Family law trials are "bench trials" in Washington. That means that the judge determines the facts as well as the law. In most other kinds of cases, the judge still determines the law, but the jury finds the facts. ("Finds the facts," means that in a he said/she said dispute, the "fact finder" determines whose story, or what mix of each story, becomes "legally true," for that case, and the law is applied to those "legal facts.")
How does this all matter for family law? The appellate judges prefer "finality" in family law cases so that you can all move on with your lives. Therefore, the appellate courts will not substitute their judgment for the trial judge. Instead, your appeal can only be won: (a) if the judge made an error of law (the appellate court does not "defer" to an error of law), or (b) if the decision lacked "substantial evidence" (meaning that there was so little evidence in support of the judge's determination that no reasonable person could have found those facts -- here the appellate court defers to the trial court), or (c) if the result was overall manifestly unreasonable.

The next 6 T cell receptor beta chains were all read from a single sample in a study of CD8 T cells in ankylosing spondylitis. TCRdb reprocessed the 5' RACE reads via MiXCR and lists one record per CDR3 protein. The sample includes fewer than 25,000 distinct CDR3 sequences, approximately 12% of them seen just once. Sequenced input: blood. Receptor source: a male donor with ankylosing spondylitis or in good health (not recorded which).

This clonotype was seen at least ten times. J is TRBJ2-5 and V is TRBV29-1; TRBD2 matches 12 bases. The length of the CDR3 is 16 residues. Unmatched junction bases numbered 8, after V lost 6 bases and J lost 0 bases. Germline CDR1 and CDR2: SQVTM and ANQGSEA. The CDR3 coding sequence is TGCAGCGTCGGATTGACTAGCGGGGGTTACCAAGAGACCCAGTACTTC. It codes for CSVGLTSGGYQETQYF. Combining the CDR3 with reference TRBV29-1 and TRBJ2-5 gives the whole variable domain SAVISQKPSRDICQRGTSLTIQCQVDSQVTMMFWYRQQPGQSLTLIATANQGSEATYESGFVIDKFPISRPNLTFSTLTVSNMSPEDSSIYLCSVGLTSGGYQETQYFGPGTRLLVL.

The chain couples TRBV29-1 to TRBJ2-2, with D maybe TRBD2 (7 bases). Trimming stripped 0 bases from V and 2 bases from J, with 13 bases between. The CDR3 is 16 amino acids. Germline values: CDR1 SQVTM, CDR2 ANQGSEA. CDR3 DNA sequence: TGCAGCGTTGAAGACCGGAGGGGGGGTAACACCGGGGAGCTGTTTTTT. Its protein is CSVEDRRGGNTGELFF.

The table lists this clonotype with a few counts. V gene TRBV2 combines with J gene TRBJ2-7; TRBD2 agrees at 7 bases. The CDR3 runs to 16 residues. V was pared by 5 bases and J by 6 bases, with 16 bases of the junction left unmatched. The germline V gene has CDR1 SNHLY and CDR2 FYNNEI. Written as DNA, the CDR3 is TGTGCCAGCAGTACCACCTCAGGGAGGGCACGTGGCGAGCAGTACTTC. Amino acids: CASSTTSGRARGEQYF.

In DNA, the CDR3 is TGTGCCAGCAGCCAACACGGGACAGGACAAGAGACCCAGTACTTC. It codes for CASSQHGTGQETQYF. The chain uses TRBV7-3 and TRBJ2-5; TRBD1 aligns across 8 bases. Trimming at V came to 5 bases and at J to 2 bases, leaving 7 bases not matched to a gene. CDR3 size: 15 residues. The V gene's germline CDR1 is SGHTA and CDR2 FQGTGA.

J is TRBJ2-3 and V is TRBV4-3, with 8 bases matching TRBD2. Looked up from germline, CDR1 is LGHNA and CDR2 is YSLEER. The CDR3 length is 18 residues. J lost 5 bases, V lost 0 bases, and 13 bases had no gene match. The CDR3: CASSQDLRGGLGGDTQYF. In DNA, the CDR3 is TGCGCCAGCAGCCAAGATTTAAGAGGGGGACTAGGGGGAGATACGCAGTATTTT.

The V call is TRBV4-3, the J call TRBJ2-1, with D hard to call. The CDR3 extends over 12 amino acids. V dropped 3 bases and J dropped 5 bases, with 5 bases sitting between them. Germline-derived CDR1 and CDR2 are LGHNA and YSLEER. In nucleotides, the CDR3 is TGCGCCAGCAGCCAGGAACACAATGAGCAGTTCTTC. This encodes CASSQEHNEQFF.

As you can see, on the facts and on the judgment of overall fairness, the trial court has a lot of leeway and the court of appeals will not re-examine any reasonable decision. However, if there were legal errors, they will be reviewed carefully, and the matter will be sent back to the trial court for more fact-finding and more legal argument.